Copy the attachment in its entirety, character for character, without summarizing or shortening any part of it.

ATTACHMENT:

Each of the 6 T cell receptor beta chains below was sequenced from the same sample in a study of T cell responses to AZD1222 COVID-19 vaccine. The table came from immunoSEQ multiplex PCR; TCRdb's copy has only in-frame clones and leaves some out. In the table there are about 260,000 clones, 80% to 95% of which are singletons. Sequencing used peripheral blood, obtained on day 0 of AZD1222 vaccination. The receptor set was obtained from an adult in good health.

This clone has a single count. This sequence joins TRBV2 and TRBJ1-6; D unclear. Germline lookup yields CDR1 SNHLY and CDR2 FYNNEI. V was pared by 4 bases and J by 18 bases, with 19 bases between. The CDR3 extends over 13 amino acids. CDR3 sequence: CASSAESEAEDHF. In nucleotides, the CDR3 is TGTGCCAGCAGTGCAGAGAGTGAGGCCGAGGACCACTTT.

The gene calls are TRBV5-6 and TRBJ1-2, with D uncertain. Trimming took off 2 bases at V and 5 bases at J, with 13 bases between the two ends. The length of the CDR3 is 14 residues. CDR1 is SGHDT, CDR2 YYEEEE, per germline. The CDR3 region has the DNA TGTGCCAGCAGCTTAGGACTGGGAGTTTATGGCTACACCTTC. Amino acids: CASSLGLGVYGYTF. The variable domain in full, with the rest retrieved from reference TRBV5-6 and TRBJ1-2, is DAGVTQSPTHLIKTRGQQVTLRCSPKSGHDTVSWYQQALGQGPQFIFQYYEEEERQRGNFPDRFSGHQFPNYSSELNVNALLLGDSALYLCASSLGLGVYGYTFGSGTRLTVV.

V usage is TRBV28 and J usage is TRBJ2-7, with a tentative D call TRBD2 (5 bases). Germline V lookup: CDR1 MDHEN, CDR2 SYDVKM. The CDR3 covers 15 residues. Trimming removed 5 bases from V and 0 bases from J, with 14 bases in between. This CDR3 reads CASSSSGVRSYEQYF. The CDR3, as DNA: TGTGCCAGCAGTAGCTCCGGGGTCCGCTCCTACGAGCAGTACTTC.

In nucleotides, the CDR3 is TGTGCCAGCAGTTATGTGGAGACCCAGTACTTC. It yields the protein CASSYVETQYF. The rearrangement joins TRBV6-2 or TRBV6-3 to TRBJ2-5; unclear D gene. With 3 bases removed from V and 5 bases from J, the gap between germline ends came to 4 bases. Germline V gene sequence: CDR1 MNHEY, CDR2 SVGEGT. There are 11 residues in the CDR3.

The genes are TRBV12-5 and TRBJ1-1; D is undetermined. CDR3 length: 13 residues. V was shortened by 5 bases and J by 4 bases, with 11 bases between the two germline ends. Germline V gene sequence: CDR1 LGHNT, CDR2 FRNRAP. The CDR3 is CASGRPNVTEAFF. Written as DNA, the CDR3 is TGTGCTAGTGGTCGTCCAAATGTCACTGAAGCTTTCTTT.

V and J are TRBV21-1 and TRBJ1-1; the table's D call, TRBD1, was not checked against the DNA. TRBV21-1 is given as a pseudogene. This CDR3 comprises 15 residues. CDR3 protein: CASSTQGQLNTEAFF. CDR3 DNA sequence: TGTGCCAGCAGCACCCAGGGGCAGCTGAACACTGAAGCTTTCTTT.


Each of the 6 T cell receptor beta chains below was sequenced from the same sample in a study of T cell responses to AZD1222 COVID-19 vaccine. The table came from immunoSEQ multiplex PCR; TCRdb's copy has only in-frame clones and leaves some out. In the table there are about 260,000 clones, 80% to 95% of which are singletons. Sequencing used peripheral blood, obtained on day 0 of AZD1222 vaccination. The receptor set was obtained from an adult in good health.

This clone has a single count. This sequence joins TRBV2 and TRBJ1-6; D unclear. Germline lookup yields CDR1 SNHLY and CDR2 FYNNEI. V was pared by 4 bases and J by 18 bases, with 19 bases between. The CDR3 extends over 13 amino acids. CDR3 sequence: CASSAESEAEDHF. In nucleotides, the CDR3 is TGTGCCAGCAGTGCAGAGAGTGAGGCCGAGGACCACTTT.

The gene calls are TRBV5-6 and TRBJ1-2, with D uncertain. Trimming took off 2 bases at V and 5 bases at J, with 13 bases between the two ends. The length of the CDR3 is 14 residues. CDR1 is SGHDT, CDR2 YYEEEE, per germline. The CDR3 region has the DNA TGTGCCAGCAGCTTAGGACTGGGAGTTTATGGCTACACCTTC. Amino acids: CASSLGLGVYGYTF. The variable domain in full, with the rest retrieved from reference TRBV5-6 and TRBJ1-2, is DAGVTQSPTHLIKTRGQQVTLRCSPKSGHDTVSWYQQALGQGPQFIFQYYEEEERQRGNFPDRFSGHQFPNYSSELNVNALLLGDSALYLCASSLGLGVYGYTFGSGTRLTVV.

V usage is TRBV28 and J usage is TRBJ2-7, with a tentative D call TRBD2 (5 bases). Germline V lookup: CDR1 MDHEN, CDR2 SYDVKM. The CDR3 covers 15 residues. Trimming removed 5 bases from V and 0 bases from J, with 14 bases in between. This CDR3 reads CASSSSGVRSYEQYF. The CDR3, as DNA: TGTGCCAGCAGTAGCTCCGGGGTCCGCTCCTACGAGCAGTACTTC.

In nucleotides, the CDR3 is TGTGCCAGCAGTTATGTGGAGACCCAGTACTTC. It yields the protein CASSYVETQYF. The rearrangement joins TRBV6-2 or TRBV6-3 to TRBJ2-5; unclear D gene. With 3 bases removed from V and 5 bases from J, the gap between germline ends came to 4 bases. Germline V gene sequence: CDR1 MNHEY, CDR2 SVGEGT. There are 11 residues in the CDR3.

The genes are TRBV12-5 and TRBJ1-1; D is undetermined. CDR3 length: 13 residues. V was shortened by 5 bases and J by 4 bases, with 11 bases between the two germline ends. Germline V gene sequence: CDR1 LGHNT, CDR2 FRNRAP. The CDR3 is CASGRPNVTEAFF. Written as DNA, the CDR3 is TGTGCTAGTGGTCGTCCAAATGTCACTGAAGCTTTCTTT.

V and J are TRBV21-1 and TRBJ1-1; the table's D call, TRBD1, was not checked against the DNA. TRBV21-1 is given as a pseudogene. This CDR3 comprises 15 residues. CDR3 protein: CASSTQGQLNTEAFF. CDR3 DNA sequence: TGTGCCAGCAGCACCCAGGGGCAGCTGAACACTGAAGCTTTCTTT.